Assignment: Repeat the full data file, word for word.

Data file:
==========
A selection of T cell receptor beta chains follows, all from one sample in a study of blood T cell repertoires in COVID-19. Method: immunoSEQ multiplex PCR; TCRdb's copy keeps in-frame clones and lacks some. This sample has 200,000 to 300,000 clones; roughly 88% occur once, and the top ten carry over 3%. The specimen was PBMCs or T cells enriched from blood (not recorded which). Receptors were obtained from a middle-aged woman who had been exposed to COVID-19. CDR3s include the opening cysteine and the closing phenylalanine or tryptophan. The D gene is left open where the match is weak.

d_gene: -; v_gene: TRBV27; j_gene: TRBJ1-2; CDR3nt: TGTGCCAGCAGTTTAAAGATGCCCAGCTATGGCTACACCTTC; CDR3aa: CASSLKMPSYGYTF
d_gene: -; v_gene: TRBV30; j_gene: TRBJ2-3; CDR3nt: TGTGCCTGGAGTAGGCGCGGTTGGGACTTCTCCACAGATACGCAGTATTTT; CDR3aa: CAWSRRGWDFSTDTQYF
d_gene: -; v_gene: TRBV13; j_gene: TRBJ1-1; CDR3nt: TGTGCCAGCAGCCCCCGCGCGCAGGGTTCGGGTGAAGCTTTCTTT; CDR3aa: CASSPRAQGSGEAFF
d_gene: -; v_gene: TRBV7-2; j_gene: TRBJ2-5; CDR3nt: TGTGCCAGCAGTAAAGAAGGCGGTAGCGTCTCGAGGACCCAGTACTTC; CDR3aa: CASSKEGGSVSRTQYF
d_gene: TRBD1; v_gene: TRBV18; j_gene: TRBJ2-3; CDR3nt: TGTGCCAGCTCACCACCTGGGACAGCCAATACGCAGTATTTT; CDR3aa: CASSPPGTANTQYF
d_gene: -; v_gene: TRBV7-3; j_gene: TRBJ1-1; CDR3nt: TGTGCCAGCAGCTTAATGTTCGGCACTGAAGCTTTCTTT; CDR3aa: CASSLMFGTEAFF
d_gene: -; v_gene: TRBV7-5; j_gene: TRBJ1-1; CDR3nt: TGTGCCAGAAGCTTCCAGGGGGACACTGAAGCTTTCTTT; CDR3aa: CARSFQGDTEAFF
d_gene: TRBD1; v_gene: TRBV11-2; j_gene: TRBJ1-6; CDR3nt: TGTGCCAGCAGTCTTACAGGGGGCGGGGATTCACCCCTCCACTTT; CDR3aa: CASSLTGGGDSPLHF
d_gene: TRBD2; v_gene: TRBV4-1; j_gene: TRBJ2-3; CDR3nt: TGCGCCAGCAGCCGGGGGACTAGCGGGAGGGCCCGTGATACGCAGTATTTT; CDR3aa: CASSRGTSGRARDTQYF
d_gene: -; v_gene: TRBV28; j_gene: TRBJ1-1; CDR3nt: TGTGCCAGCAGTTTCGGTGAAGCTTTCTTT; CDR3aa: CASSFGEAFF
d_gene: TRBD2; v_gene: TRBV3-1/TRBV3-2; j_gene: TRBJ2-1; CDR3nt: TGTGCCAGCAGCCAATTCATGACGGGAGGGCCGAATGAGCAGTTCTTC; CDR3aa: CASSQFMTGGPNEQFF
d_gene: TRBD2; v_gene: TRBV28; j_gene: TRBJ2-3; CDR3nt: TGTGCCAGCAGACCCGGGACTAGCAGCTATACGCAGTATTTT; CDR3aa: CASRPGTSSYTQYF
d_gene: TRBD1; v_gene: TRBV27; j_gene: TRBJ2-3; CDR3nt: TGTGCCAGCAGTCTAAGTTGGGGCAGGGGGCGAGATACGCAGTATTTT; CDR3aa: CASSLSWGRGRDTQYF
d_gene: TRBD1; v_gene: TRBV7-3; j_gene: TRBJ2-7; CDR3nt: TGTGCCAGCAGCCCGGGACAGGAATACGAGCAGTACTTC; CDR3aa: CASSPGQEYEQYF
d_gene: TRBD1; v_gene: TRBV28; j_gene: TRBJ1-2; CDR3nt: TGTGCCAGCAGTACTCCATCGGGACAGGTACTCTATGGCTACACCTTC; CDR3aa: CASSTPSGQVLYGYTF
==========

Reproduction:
A selection of T cell receptor beta chains follows, all from one sample in a study of blood T cell repertoires in COVID-19. Method: immunoSEQ multiplex PCR; TCRdb's copy keeps in-frame clones and lacks some. This sample has 200,000 to 300,000 clones; roughly 88% occur once, and the top ten carry over 3%. The specimen was PBMCs or T cells enriched from blood (not recorded which). Receptors were obtained from a middle-aged woman who had been exposed to COVID-19. CDR3s include the opening cysteine and the closing phenylalanine or tryptophan. The D gene is left open where the match is weak.

d_gene: -; v_gene: TRBV27; j_gene: TRBJ1-2; CDR3nt: TGTGCCAGCAGTTTAAAGATGCCCAGCTATGGCTACACCTTC; CDR3aa: CASSLKMPSYGYTF
d_gene: -; v_gene: TRBV30; j_gene: TRBJ2-3; CDR3nt: TGTGCCTGGAGTAGGCGCGGTTGGGACTTCTCCACAGATACGCAGTATTTT; CDR3aa: CAWSRRGWDFSTDTQYF
d_gene: -; v_gene: TRBV13; j_gene: TRBJ1-1; CDR3nt: TGTGCCAGCAGCCCCCGCGCGCAGGGTTCGGGTGAAGCTTTCTTT; CDR3aa: CASSPRAQGSGEAFF
d_gene: -; v_gene: TRBV7-2; j_gene: TRBJ2-5; CDR3nt: TGTGCCAGCAGTAAAGAAGGCGGTAGCGTCTCGAGGACCCAGTACTTC; CDR3aa: CASSKEGGSVSRTQYF
d_gene: TRBD1; v_gene: TRBV18; j_gene: TRBJ2-3; CDR3nt: TGTGCCAGCTCACCACCTGGGACAGCCAATACGCAGTATTTT; CDR3aa: CASSPPGTANTQYF
d_gene: -; v_gene: TRBV7-3; j_gene: TRBJ1-1; CDR3nt: TGTGCCAGCAGCTTAATGTTCGGCACTGAAGCTTTCTTT; CDR3aa: CASSLMFGTEAFF
d_gene: -; v_gene: TRBV7-5; j_gene: TRBJ1-1; CDR3nt: TGTGCCAGAAGCTTCCAGGGGGACACTGAAGCTTTCTTT; CDR3aa: CARSFQGDTEAFF
d_gene: TRBD1; v_gene: TRBV11-2; j_gene: TRBJ1-6; CDR3nt: TGTGCCAGCAGTCTTACAGGGGGCGGGGATTCACCCCTCCACTTT; CDR3aa: CASSLTGGGDSPLHF
d_gene: TRBD2; v_gene: TRBV4-1; j_gene: TRBJ2-3; CDR3nt: TGCGCCAGCAGCCGGGGGACTAGCGGGAGGGCCCGTGATACGCAGTATTTT; CDR3aa: CASSRGTSGRARDTQYF
d_gene: -; v_gene: TRBV28; j_gene: TRBJ1-1; CDR3nt: TGTGCCAGCAGTTTCGGTGAAGCTTTCTTT; CDR3aa: CASSFGEAFF
d_gene: TRBD2; v_gene: TRBV3-1/TRBV3-2; j_gene: TRBJ2-1; CDR3nt: TGTGCCAGCAGCCAATTCATGACGGGAGGGCCGAATGAGCAGTTCTTC; CDR3aa: CASSQFMTGGPNEQFF
d_gene: TRBD2; v_gene: TRBV28; j_gene: TRBJ2-3; CDR3nt: TGTGCCAGCAGACCCGGGACTAGCAGCTATACGCAGTATTTT; CDR3aa: CASRPGTSSYTQYF
d_gene: TRBD1; v_gene: TRBV27; j_gene: TRBJ2-3; CDR3nt: TGTGCCAGCAGTCTAAGTTGGGGCAGGGGGCGAGATACGCAGTATTTT; CDR3aa: CASSLSWGRGRDTQYF
d_gene: TRBD1; v_gene: TRBV7-3; j_gene: TRBJ2-7; CDR3nt: TGTGCCAGCAGCCCGGGACAGGAATACGAGCAGTACTTC; CDR3aa: CASSPGQEYEQYF
d_gene: TRBD1; v_gene: TRBV28; j_gene: TRBJ1-2; CDR3nt: TGTGCCAGCAGTACTCCATCGGGACAGGTACTCTATGGCTACACCTTC; CDR3aa: CASSTPSGQVLYGYTF